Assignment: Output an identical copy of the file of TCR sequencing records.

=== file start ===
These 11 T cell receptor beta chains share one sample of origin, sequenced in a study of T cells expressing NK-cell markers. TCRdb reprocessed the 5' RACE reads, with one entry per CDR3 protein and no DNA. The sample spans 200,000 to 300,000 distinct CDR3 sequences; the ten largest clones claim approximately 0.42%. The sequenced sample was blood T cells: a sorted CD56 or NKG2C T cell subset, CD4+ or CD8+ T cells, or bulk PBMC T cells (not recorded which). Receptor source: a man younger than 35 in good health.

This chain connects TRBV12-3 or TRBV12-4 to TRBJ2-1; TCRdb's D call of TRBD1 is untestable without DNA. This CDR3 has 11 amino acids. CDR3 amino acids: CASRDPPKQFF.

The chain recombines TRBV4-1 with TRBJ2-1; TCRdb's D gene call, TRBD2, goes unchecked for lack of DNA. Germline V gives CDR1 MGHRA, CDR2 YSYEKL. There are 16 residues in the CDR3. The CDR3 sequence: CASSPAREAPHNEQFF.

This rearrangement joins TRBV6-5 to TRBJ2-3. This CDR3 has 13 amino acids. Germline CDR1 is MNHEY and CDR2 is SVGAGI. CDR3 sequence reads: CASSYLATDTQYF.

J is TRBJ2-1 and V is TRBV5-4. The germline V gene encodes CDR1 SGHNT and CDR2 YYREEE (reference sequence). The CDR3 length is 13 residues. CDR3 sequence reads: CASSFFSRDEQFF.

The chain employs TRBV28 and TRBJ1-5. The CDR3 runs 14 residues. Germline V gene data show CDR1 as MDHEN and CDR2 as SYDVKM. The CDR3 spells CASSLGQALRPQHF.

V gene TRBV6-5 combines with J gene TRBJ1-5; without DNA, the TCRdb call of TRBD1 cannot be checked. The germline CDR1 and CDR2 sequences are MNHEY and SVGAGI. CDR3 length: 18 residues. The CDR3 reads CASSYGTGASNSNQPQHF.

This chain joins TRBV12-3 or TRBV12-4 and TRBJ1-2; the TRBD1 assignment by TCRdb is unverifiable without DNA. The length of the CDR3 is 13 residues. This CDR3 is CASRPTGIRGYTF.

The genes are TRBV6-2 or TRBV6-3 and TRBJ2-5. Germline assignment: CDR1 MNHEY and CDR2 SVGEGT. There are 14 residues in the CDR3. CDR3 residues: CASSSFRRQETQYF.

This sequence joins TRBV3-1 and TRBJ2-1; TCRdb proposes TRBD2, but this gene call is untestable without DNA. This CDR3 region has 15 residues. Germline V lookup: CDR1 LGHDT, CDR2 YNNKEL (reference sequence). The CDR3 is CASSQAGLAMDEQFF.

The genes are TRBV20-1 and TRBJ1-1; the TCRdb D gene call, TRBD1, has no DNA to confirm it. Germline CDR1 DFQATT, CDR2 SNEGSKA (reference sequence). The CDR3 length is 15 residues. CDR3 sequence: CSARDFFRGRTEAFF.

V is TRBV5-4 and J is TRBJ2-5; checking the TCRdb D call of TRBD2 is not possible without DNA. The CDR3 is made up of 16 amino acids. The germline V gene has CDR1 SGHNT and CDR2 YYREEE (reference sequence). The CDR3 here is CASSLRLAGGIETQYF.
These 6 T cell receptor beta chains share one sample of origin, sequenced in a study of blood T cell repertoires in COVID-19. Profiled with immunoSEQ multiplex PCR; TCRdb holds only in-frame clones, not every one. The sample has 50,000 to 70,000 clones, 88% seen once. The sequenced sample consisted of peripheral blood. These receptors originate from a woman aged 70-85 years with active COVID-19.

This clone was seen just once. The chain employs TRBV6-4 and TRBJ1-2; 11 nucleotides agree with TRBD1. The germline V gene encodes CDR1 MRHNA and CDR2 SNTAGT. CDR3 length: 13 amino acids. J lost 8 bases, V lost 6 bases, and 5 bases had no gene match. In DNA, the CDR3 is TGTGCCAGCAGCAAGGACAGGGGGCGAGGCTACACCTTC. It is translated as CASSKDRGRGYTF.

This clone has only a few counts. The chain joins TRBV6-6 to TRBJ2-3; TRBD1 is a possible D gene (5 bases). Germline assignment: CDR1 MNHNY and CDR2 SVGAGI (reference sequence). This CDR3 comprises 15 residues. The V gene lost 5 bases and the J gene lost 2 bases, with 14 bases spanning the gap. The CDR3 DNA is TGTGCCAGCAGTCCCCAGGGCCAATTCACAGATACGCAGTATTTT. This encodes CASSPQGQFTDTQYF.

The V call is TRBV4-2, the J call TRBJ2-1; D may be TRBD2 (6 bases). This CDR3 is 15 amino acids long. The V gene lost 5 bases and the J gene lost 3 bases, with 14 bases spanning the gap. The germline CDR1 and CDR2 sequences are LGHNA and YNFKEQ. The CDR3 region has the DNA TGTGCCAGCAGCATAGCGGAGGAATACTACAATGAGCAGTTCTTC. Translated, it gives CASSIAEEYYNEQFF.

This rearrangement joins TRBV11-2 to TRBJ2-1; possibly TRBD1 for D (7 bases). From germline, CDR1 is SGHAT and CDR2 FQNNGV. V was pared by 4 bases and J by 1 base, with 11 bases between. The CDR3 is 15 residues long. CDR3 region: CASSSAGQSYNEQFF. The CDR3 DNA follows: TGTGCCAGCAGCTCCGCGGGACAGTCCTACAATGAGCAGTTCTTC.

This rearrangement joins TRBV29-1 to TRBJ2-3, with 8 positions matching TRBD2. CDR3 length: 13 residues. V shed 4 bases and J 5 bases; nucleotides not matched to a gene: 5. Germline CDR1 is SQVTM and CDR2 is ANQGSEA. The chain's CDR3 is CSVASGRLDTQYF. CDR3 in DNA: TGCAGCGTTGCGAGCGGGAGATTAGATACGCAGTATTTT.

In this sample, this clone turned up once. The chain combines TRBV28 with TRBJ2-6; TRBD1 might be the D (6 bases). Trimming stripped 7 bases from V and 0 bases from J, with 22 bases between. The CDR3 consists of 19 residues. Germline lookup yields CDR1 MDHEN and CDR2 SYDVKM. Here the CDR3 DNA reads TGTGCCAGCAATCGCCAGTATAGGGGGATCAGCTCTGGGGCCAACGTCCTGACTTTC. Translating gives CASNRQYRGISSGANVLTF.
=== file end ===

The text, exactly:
These 11 T cell receptor beta chains share one sample of origin, sequenced in a study of T cells expressing NK-cell markers. TCRdb reprocessed the 5' RACE reads, with one entry per CDR3 protein and no DNA. The sample spans 200,000 to 300,000 distinct CDR3 sequences; the ten largest clones claim approximately 0.42%. The sequenced sample was blood T cells: a sorted CD56 or NKG2C T cell subset, CD4+ or CD8+ T cells, or bulk PBMC T cells (not recorded which). Receptor source: a man younger than 35 in good health.

This chain connects TRBV12-3 or TRBV12-4 to TRBJ2-1; TCRdb's D call of TRBD1 is untestable without DNA. This CDR3 has 11 amino acids. CDR3 amino acids: CASRDPPKQFF.

The chain recombines TRBV4-1 with TRBJ2-1; TCRdb's D gene call, TRBD2, goes unchecked for lack of DNA. Germline V gives CDR1 MGHRA, CDR2 YSYEKL. There are 16 residues in the CDR3. The CDR3 sequence: CASSPAREAPHNEQFF.

This rearrangement joins TRBV6-5 to TRBJ2-3. This CDR3 has 13 amino acids. Germline CDR1 is MNHEY and CDR2 is SVGAGI. CDR3 sequence reads: CASSYLATDTQYF.

J is TRBJ2-1 and V is TRBV5-4. The germline V gene encodes CDR1 SGHNT and CDR2 YYREEE (reference sequence). The CDR3 length is 13 residues. CDR3 sequence reads: CASSFFSRDEQFF.

The chain employs TRBV28 and TRBJ1-5. The CDR3 runs 14 residues. Germline V gene data show CDR1 as MDHEN and CDR2 as SYDVKM. The CDR3 spells CASSLGQALRPQHF.

V gene TRBV6-5 combines with J gene TRBJ1-5; without DNA, the TCRdb call of TRBD1 cannot be checked. The germline CDR1 and CDR2 sequences are MNHEY and SVGAGI. CDR3 length: 18 residues. The CDR3 reads CASSYGTGASNSNQPQHF.

This chain joins TRBV12-3 or TRBV12-4 and TRBJ1-2; the TRBD1 assignment by TCRdb is unverifiable without DNA. The length of the CDR3 is 13 residues. This CDR3 is CASRPTGIRGYTF.

The genes are TRBV6-2 or TRBV6-3 and TRBJ2-5. Germline assignment: CDR1 MNHEY and CDR2 SVGEGT. There are 14 residues in the CDR3. CDR3 residues: CASSSFRRQETQYF.

This sequence joins TRBV3-1 and TRBJ2-1; TCRdb proposes TRBD2, but this gene call is untestable without DNA. This CDR3 region has 15 residues. Germline V lookup: CDR1 LGHDT, CDR2 YNNKEL (reference sequence). The CDR3 is CASSQAGLAMDEQFF.

The genes are TRBV20-1 and TRBJ1-1; the TCRdb D gene call, TRBD1, has no DNA to confirm it. Germline CDR1 DFQATT, CDR2 SNEGSKA (reference sequence). The CDR3 length is 15 residues. CDR3 sequence: CSARDFFRGRTEAFF.

V is TRBV5-4 and J is TRBJ2-5; checking the TCRdb D call of TRBD2 is not possible without DNA. The CDR3 is made up of 16 amino acids. The germline V gene has CDR1 SGHNT and CDR2 YYREEE (reference sequence). The CDR3 here is CASSLRLAGGIETQYF.
These 6 T cell receptor beta chains share one sample of origin, sequenced in a study of blood T cell repertoires in COVID-19. Profiled with immunoSEQ multiplex PCR; TCRdb holds only in-frame clones, not every one. The sample has 50,000 to 70,000 clones, 88% seen once. The sequenced sample consisted of peripheral blood. These receptors originate from a woman aged 70-85 years with active COVID-19.

This clone was seen just once. The chain employs TRBV6-4 and TRBJ1-2; 11 nucleotides agree with TRBD1. The germline V gene encodes CDR1 MRHNA and CDR2 SNTAGT. CDR3 length: 13 amino acids. J lost 8 bases, V lost 6 bases, and 5 bases had no gene match. In DNA, the CDR3 is TGTGCCAGCAGCAAGGACAGGGGGCGAGGCTACACCTTC. It is translated as CASSKDRGRGYTF.

This clone has only a few counts. The chain joins TRBV6-6 to TRBJ2-3; TRBD1 is a possible D gene (5 bases). Germline assignment: CDR1 MNHNY and CDR2 SVGAGI (reference sequence). This CDR3 comprises 15 residues. The V gene lost 5 bases and the J gene lost 2 bases, with 14 bases spanning the gap. The CDR3 DNA is TGTGCCAGCAGTCCCCAGGGCCAATTCACAGATACGCAGTATTTT. This encodes CASSPQGQFTDTQYF.

The V call is TRBV4-2, the J call TRBJ2-1; D may be TRBD2 (6 bases). This CDR3 is 15 amino acids long. The V gene lost 5 bases and the J gene lost 3 bases, with 14 bases spanning the gap. The germline CDR1 and CDR2 sequences are LGHNA and YNFKEQ. The CDR3 region has the DNA TGTGCCAGCAGCATAGCGGAGGAATACTACAATGAGCAGTTCTTC. Translated, it gives CASSIAEEYYNEQFF.

This rearrangement joins TRBV11-2 to TRBJ2-1; possibly TRBD1 for D (7 bases). From germline, CDR1 is SGHAT and CDR2 FQNNGV. V was pared by 4 bases and J by 1 base, with 11 bases between. The CDR3 is 15 residues long. CDR3 region: CASSSAGQSYNEQFF. The CDR3 DNA follows: TGTGCCAGCAGCTCCGCGGGACAGTCCTACAATGAGCAGTTCTTC.

This rearrangement joins TRBV29-1 to TRBJ2-3, with 8 positions matching TRBD2. CDR3 length: 13 residues. V shed 4 bases and J 5 bases; nucleotides not matched to a gene: 5. Germline CDR1 is SQVTM and CDR2 is ANQGSEA. The chain's CDR3 is CSVASGRLDTQYF. CDR3 in DNA: TGCAGCGTTGCGAGCGGGAGATTAGATACGCAGTATTTT.

In this sample, this clone turned up once. The chain combines TRBV28 with TRBJ2-6; TRBD1 might be the D (6 bases). Trimming stripped 7 bases from V and 0 bases from J, with 22 bases between. The CDR3 consists of 19 residues. Germline lookup yields CDR1 MDHEN and CDR2 SYDVKM. Here the CDR3 DNA reads TGTGCCAGCAATCGCCAGTATAGGGGGATCAGCTCTGGGGCCAACGTCCTGACTTTC. Translating gives CASNRQYRGISSGANVLTF.